International health officials say a child dies every 45 seconds in Africa from malaria, but those who survive have a protective advantage for a variety of reasons.



However, this protection diminishes or is lost when the person travels to another country in Africa where a different strain of malaria predominates or the intensity of exposure is much greater. The malaria parasite has developed many unique attributes to ensure its survival and this is why malaria is different throughout the world.



This loss of protection is a significant problem for African military units involved in peacekeeping operations, who now need to follow the same force health protection measures required for AFRICOM personnel. Notably, this is a foreign concept for most. If time away from home is extended for a native African, protective factors quickly wane, leaving the individual susceptible to malaria upon return home. This can be especially problematic for an African-born U.S. military member who returns home to see family and assumes force health protection measures are not needed.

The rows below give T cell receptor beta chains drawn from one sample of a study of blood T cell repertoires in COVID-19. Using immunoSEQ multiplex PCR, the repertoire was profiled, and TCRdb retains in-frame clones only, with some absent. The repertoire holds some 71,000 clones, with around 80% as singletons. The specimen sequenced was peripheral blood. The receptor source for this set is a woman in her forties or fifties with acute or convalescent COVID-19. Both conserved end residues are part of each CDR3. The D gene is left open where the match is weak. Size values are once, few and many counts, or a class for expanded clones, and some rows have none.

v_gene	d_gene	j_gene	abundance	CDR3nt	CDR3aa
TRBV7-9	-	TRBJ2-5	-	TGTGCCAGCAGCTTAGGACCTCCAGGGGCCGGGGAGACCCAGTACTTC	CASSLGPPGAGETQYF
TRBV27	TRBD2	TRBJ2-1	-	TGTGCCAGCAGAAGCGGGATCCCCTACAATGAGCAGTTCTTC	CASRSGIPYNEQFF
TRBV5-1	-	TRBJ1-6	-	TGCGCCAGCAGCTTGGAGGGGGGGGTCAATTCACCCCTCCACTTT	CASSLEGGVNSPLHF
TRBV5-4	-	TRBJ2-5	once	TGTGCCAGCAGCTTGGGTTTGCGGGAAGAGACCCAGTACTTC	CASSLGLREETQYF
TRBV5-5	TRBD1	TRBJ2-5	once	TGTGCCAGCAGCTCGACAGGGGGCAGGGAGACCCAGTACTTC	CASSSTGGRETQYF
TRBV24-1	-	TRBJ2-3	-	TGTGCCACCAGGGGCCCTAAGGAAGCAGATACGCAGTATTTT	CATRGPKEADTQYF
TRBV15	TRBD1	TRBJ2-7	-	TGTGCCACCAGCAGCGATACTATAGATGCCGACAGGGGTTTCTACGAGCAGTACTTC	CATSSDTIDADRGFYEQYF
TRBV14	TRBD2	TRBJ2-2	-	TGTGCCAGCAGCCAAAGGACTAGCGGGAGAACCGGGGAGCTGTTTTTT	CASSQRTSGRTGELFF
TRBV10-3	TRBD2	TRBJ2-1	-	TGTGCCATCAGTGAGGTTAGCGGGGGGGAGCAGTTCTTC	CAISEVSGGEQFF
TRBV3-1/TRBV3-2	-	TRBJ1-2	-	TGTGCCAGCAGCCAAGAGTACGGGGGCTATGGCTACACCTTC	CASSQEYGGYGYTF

The lesson is simple, AFRICOM health officials said. All the aforementioned steps are critical to protecting yourself from the threat of Malaria. Using an effective layered defense, backed up by appropriately prescribed and applied medications, service members and civilian travelers alike should be able to visit the continent with little to no threat of malaria.



"It really comes down to the responsibility of individuals to protect themselves," said one AFRICOM official, "because their lives actually depend on it."



U.S. Africa Command's surgeon responded to the November 21 article in Stars and Stripes which inaccurately reported that Mefloquine is dangerous for all and no safe anti-malaria is available. See http://www.stripes.com/opinion/letters-to-the-editor/mefloquine-best-for-some-gis-1.162171



See also: African Military and Health Officials Gather for Malaria Symposium